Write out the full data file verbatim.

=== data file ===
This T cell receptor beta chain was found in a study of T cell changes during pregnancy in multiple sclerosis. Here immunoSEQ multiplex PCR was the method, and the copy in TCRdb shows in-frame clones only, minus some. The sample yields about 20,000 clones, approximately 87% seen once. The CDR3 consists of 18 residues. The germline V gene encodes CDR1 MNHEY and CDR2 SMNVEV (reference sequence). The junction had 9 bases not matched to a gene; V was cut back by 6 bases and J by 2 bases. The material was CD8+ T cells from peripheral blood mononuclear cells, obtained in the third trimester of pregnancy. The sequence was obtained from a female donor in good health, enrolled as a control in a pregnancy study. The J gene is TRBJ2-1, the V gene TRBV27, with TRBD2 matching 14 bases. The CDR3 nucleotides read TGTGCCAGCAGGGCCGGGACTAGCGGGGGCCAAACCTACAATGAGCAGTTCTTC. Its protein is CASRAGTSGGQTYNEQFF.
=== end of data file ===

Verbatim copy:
This T cell receptor beta chain was found in a study of T cell changes during pregnancy in multiple sclerosis. Here immunoSEQ multiplex PCR was the method, and the copy in TCRdb shows in-frame clones only, minus some. The sample yields about 20,000 clones, approximately 87% seen once. The CDR3 consists of 18 residues. The germline V gene encodes CDR1 MNHEY and CDR2 SMNVEV (reference sequence). The junction had 9 bases not matched to a gene; V was cut back by 6 bases and J by 2 bases. The material was CD8+ T cells from peripheral blood mononuclear cells, obtained in the third trimester of pregnancy. The sequence was obtained from a female donor in good health, enrolled as a control in a pregnancy study. The J gene is TRBJ2-1, the V gene TRBV27, with TRBD2 matching 14 bases. The CDR3 nucleotides read TGTGCCAGCAGGGCCGGGACTAGCGGGGGCCAAACCTACAATGAGCAGTTCTTC. Its protein is CASRAGTSGGQTYNEQFF.